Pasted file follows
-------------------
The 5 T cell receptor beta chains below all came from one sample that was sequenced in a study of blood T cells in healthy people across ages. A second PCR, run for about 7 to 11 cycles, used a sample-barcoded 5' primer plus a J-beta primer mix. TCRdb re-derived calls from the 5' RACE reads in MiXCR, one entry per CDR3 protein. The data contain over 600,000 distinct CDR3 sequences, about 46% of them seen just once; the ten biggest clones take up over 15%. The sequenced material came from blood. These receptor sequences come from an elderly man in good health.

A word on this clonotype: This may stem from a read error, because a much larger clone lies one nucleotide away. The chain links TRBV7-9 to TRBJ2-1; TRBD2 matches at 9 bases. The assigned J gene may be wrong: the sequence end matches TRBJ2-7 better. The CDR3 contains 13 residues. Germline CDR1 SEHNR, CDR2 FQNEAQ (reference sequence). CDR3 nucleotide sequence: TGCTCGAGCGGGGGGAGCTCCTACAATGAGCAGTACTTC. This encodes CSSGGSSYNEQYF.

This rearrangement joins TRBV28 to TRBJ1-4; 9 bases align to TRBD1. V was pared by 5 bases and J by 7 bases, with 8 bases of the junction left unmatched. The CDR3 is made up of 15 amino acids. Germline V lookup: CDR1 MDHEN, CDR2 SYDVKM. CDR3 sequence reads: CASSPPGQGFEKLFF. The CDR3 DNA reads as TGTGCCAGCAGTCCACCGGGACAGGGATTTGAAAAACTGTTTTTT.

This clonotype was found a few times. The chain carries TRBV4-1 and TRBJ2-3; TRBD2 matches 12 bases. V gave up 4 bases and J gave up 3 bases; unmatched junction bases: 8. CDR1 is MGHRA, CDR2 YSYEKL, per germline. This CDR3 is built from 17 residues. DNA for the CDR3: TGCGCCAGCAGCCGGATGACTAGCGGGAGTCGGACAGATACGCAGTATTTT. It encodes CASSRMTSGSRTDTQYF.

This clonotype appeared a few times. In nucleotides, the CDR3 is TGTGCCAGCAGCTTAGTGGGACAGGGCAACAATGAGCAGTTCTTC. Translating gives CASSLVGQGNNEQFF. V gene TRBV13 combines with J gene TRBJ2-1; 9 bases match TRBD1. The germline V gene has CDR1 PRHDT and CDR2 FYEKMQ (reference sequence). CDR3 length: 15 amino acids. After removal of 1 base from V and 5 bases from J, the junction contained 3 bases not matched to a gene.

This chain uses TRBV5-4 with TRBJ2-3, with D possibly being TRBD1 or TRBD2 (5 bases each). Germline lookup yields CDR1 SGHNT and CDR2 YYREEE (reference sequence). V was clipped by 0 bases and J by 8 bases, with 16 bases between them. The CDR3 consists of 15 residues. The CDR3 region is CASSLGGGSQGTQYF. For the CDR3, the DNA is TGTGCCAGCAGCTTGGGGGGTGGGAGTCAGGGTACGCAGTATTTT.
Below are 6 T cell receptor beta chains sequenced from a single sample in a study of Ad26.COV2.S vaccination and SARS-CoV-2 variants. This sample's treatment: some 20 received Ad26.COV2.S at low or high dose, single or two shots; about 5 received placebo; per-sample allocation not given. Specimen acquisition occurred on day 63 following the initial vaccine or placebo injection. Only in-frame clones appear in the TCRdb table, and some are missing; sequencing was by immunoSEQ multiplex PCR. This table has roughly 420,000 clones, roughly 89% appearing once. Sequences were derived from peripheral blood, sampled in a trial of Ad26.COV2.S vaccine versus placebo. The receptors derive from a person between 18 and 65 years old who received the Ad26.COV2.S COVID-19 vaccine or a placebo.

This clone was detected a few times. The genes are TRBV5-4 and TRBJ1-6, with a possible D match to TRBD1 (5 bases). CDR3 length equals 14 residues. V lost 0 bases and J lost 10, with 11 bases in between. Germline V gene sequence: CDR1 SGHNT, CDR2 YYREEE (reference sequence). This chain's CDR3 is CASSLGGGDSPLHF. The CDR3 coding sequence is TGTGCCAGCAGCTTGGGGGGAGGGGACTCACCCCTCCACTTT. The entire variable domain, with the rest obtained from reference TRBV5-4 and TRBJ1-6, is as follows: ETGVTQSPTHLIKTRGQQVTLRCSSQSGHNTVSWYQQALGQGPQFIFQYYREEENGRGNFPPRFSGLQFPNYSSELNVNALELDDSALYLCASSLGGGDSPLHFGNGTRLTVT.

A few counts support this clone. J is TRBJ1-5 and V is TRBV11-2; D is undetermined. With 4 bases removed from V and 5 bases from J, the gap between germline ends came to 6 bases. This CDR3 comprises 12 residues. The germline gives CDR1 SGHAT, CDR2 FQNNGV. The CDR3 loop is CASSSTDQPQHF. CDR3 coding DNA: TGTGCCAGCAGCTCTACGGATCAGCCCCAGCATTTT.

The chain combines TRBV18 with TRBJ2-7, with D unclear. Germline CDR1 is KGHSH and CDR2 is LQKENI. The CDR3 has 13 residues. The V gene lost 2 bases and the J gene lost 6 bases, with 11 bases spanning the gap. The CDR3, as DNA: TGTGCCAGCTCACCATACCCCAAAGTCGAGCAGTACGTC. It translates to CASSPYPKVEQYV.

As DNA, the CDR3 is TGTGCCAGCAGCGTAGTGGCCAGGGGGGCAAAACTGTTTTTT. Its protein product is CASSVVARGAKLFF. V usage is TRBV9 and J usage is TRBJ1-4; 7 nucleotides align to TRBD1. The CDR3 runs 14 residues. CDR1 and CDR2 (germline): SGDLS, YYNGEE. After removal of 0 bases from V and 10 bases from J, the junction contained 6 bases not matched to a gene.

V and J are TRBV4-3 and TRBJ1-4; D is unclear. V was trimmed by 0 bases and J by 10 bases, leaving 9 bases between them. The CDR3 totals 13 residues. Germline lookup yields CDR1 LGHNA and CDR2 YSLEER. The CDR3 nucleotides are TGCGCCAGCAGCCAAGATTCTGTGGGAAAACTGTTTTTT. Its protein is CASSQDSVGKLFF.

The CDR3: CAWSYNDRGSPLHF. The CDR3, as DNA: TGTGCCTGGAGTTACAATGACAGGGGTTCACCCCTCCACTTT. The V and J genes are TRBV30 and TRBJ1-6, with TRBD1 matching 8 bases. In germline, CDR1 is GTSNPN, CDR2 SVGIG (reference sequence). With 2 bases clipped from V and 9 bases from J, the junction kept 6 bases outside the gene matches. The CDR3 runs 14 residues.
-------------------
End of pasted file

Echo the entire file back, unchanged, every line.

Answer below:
The 5 T cell receptor beta chains below all came from one sample that was sequenced in a study of blood T cells in healthy people across ages. A second PCR, run for about 7 to 11 cycles, used a sample-barcoded 5' primer plus a J-beta primer mix. TCRdb re-derived calls from the 5' RACE reads in MiXCR, one entry per CDR3 protein. The data contain over 600,000 distinct CDR3 sequences, about 46% of them seen just once; the ten biggest clones take up over 15%. The sequenced material came from blood. These receptor sequences come from an elderly man in good health.

A word on this clonotype: This may stem from a read error, because a much larger clone lies one nucleotide away. The chain links TRBV7-9 to TRBJ2-1; TRBD2 matches at 9 bases. The assigned J gene may be wrong: the sequence end matches TRBJ2-7 better. The CDR3 contains 13 residues. Germline CDR1 SEHNR, CDR2 FQNEAQ (reference sequence). CDR3 nucleotide sequence: TGCTCGAGCGGGGGGAGCTCCTACAATGAGCAGTACTTC. This encodes CSSGGSSYNEQYF.

This rearrangement joins TRBV28 to TRBJ1-4; 9 bases align to TRBD1. V was pared by 5 bases and J by 7 bases, with 8 bases of the junction left unmatched. The CDR3 is made up of 15 amino acids. Germline V lookup: CDR1 MDHEN, CDR2 SYDVKM. CDR3 sequence reads: CASSPPGQGFEKLFF. The CDR3 DNA reads as TGTGCCAGCAGTCCACCGGGACAGGGATTTGAAAAACTGTTTTTT.

This clonotype was found a few times. The chain carries TRBV4-1 and TRBJ2-3; TRBD2 matches 12 bases. V gave up 4 bases and J gave up 3 bases; unmatched junction bases: 8. CDR1 is MGHRA, CDR2 YSYEKL, per germline. This CDR3 is built from 17 residues. DNA for the CDR3: TGCGCCAGCAGCCGGATGACTAGCGGGAGTCGGACAGATACGCAGTATTTT. It encodes CASSRMTSGSRTDTQYF.

This clonotype appeared a few times. In nucleotides, the CDR3 is TGTGCCAGCAGCTTAGTGGGACAGGGCAACAATGAGCAGTTCTTC. Translating gives CASSLVGQGNNEQFF. V gene TRBV13 combines with J gene TRBJ2-1; 9 bases match TRBD1. The germline V gene has CDR1 PRHDT and CDR2 FYEKMQ (reference sequence). CDR3 length: 15 amino acids. After removal of 1 base from V and 5 bases from J, the junction contained 3 bases not matched to a gene.

This chain uses TRBV5-4 with TRBJ2-3, with D possibly being TRBD1 or TRBD2 (5 bases each). Germline lookup yields CDR1 SGHNT and CDR2 YYREEE (reference sequence). V was clipped by 0 bases and J by 8 bases, with 16 bases between them. The CDR3 consists of 15 residues. The CDR3 region is CASSLGGGSQGTQYF. For the CDR3, the DNA is TGTGCCAGCAGCTTGGGGGGTGGGAGTCAGGGTACGCAGTATTTT.
Below are 6 T cell receptor beta chains sequenced from a single sample in a study of Ad26.COV2.S vaccination and SARS-CoV-2 variants. This sample's treatment: some 20 received Ad26.COV2.S at low or high dose, single or two shots; about 5 received placebo; per-sample allocation not given. Specimen acquisition occurred on day 63 following the initial vaccine or placebo injection. Only in-frame clones appear in the TCRdb table, and some are missing; sequencing was by immunoSEQ multiplex PCR. This table has roughly 420,000 clones, roughly 89% appearing once. Sequences were derived from peripheral blood, sampled in a trial of Ad26.COV2.S vaccine versus placebo. The receptors derive from a person between 18 and 65 years old who received the Ad26.COV2.S COVID-19 vaccine or a placebo.

This clone was detected a few times. The genes are TRBV5-4 and TRBJ1-6, with a possible D match to TRBD1 (5 bases). CDR3 length equals 14 residues. V lost 0 bases and J lost 10, with 11 bases in between. Germline V gene sequence: CDR1 SGHNT, CDR2 YYREEE (reference sequence). This chain's CDR3 is CASSLGGGDSPLHF. The CDR3 coding sequence is TGTGCCAGCAGCTTGGGGGGAGGGGACTCACCCCTCCACTTT. The entire variable domain, with the rest obtained from reference TRBV5-4 and TRBJ1-6, is as follows: ETGVTQSPTHLIKTRGQQVTLRCSSQSGHNTVSWYQQALGQGPQFIFQYYREEENGRGNFPPRFSGLQFPNYSSELNVNALELDDSALYLCASSLGGGDSPLHFGNGTRLTVT.

A few counts support this clone. J is TRBJ1-5 and V is TRBV11-2; D is undetermined. With 4 bases removed from V and 5 bases from J, the gap between germline ends came to 6 bases. This CDR3 comprises 12 residues. The germline gives CDR1 SGHAT, CDR2 FQNNGV. The CDR3 loop is CASSSTDQPQHF. CDR3 coding DNA: TGTGCCAGCAGCTCTACGGATCAGCCCCAGCATTTT.

The chain combines TRBV18 with TRBJ2-7, with D unclear. Germline CDR1 is KGHSH and CDR2 is LQKENI. The CDR3 has 13 residues. The V gene lost 2 bases and the J gene lost 6 bases, with 11 bases spanning the gap. The CDR3, as DNA: TGTGCCAGCTCACCATACCCCAAAGTCGAGCAGTACGTC. It translates to CASSPYPKVEQYV.

As DNA, the CDR3 is TGTGCCAGCAGCGTAGTGGCCAGGGGGGCAAAACTGTTTTTT. Its protein product is CASSVVARGAKLFF. V usage is TRBV9 and J usage is TRBJ1-4; 7 nucleotides align to TRBD1. The CDR3 runs 14 residues. CDR1 and CDR2 (germline): SGDLS, YYNGEE. After removal of 0 bases from V and 10 bases from J, the junction contained 6 bases not matched to a gene.

V and J are TRBV4-3 and TRBJ1-4; D is unclear. V was trimmed by 0 bases and J by 10 bases, leaving 9 bases between them. The CDR3 totals 13 residues. Germline lookup yields CDR1 LGHNA and CDR2 YSLEER. The CDR3 nucleotides are TGCGCCAGCAGCCAAGATTCTGTGGGAAAACTGTTTTTT. Its protein is CASSQDSVGKLFF.

The CDR3: CAWSYNDRGSPLHF. The CDR3, as DNA: TGTGCCTGGAGTTACAATGACAGGGGTTCACCCCTCCACTTT. The V and J genes are TRBV30 and TRBJ1-6, with TRBD1 matching 8 bases. In germline, CDR1 is GTSNPN, CDR2 SVGIG (reference sequence). With 2 bases clipped from V and 9 bases from J, the junction kept 6 bases outside the gene matches. The CDR3 runs 14 residues.